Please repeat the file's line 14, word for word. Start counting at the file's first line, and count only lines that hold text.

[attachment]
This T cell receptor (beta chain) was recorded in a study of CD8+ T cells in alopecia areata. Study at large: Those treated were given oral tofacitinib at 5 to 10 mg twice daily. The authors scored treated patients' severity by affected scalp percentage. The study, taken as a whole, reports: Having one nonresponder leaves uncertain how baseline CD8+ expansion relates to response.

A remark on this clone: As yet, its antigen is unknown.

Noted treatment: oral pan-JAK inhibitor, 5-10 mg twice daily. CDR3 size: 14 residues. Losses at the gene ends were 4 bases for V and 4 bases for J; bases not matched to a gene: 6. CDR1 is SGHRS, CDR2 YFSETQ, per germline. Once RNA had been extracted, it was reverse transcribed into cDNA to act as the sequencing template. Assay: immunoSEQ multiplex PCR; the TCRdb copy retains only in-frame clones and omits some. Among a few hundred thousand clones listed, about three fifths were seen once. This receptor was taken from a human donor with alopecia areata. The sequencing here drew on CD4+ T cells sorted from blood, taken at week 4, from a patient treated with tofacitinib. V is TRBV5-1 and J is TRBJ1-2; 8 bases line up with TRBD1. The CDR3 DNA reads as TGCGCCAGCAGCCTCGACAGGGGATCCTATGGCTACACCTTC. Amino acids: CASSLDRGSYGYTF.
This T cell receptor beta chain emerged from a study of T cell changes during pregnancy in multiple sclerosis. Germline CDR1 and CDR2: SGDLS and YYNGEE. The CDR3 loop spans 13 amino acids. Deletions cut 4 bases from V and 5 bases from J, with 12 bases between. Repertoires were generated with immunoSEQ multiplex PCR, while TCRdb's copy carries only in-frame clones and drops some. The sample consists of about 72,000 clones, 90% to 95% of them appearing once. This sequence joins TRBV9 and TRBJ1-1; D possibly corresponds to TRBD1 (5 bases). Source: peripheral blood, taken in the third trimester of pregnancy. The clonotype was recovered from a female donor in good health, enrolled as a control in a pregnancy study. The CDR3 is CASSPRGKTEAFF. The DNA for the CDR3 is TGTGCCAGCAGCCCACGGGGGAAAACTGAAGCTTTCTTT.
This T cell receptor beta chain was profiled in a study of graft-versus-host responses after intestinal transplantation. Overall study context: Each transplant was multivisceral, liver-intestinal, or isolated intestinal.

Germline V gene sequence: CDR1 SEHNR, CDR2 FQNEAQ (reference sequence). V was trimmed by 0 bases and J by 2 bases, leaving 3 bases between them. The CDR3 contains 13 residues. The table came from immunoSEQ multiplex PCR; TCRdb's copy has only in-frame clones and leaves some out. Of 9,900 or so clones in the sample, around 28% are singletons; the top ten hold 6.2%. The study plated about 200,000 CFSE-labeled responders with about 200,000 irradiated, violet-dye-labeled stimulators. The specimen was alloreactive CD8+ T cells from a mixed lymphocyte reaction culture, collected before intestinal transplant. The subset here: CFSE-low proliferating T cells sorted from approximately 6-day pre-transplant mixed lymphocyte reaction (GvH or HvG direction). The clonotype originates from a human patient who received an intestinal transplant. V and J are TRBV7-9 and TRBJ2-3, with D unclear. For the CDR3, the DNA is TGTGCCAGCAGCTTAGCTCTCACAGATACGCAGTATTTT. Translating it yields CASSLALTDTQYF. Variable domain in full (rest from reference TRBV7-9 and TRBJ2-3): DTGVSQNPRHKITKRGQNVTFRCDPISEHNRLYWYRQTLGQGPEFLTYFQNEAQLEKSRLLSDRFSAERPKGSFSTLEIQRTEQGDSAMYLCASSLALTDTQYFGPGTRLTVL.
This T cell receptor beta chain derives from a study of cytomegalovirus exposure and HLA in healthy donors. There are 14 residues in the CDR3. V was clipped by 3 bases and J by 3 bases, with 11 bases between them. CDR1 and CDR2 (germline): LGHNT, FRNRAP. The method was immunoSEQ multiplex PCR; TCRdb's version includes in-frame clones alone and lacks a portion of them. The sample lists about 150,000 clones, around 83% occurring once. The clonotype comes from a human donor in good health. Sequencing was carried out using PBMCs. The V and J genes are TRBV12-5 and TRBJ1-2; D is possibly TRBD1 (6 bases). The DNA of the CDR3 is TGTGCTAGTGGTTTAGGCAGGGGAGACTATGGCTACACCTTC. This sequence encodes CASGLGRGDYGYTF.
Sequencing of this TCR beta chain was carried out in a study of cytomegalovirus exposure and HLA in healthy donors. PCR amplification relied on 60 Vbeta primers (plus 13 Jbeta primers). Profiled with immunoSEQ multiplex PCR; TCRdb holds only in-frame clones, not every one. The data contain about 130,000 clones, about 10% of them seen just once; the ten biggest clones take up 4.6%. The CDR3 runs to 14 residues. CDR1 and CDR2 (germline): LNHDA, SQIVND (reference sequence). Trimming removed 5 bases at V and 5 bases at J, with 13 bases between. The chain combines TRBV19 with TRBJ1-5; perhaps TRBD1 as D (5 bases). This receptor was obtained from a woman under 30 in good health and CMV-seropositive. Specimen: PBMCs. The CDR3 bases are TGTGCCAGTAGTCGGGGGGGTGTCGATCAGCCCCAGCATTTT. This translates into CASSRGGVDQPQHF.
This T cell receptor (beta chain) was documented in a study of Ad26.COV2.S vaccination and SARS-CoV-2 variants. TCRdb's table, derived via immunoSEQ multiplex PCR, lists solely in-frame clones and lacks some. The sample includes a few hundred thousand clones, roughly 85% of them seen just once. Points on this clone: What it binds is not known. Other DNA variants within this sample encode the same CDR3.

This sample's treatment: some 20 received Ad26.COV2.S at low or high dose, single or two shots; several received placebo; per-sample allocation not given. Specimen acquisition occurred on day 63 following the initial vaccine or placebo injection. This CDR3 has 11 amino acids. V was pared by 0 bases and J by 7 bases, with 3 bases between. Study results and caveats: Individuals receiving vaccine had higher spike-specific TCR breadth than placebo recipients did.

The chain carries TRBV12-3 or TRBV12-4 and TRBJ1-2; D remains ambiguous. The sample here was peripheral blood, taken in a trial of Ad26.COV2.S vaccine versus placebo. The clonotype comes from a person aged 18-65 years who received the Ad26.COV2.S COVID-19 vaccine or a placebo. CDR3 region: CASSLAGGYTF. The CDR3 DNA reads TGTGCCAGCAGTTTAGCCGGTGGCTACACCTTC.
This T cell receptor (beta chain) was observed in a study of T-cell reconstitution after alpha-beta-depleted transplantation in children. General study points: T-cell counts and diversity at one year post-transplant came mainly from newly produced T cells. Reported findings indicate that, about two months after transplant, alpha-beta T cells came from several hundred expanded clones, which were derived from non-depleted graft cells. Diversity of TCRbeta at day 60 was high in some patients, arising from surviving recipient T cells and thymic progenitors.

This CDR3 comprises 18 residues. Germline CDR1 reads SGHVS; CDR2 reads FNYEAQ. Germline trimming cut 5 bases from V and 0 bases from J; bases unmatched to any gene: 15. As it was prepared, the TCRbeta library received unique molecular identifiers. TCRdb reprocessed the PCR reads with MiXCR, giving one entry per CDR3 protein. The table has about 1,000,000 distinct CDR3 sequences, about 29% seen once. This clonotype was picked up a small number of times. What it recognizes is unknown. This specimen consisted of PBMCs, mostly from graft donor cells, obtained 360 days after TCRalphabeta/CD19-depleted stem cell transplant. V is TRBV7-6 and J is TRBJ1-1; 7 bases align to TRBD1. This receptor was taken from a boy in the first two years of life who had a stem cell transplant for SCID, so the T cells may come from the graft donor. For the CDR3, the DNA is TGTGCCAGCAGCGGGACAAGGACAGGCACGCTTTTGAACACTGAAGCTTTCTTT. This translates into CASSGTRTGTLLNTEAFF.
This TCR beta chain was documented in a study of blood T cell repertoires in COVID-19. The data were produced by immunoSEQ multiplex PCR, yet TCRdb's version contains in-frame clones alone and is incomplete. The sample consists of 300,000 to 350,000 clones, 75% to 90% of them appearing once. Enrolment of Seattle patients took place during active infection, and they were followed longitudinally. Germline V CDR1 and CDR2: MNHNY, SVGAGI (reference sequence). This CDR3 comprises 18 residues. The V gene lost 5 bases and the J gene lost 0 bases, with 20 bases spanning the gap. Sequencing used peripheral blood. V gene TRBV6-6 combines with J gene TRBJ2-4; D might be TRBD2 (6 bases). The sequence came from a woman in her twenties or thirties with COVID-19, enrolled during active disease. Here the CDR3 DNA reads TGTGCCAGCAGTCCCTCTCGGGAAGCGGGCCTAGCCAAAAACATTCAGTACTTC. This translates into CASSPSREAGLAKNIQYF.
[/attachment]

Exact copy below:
This TCR beta chain was documented in a study of blood T cell repertoires in COVID-19. The data were produced by immunoSEQ multiplex PCR, yet TCRdb's version contains in-frame clones alone and is incomplete. The sample consists of 300,000 to 350,000 clones, 75% to 90% of them appearing once. Enrolment of Seattle patients took place during active infection, and they were followed longitudinally. Germline V CDR1 and CDR2: MNHNY, SVGAGI (reference sequence). This CDR3 comprises 18 residues. The V gene lost 5 bases and the J gene lost 0 bases, with 20 bases spanning the gap. Sequencing used peripheral blood. V gene TRBV6-6 combines with J gene TRBJ2-4; D might be TRBD2 (6 bases). The sequence came from a woman in her twenties or thirties with COVID-19, enrolled during active disease. Here the CDR3 DNA reads TGTGCCAGCAGTCCCTCTCGGGAAGCGGGCCTAGCCAAAAACATTCAGTACTTC. This translates into CASSPSREAGLAKNIQYF.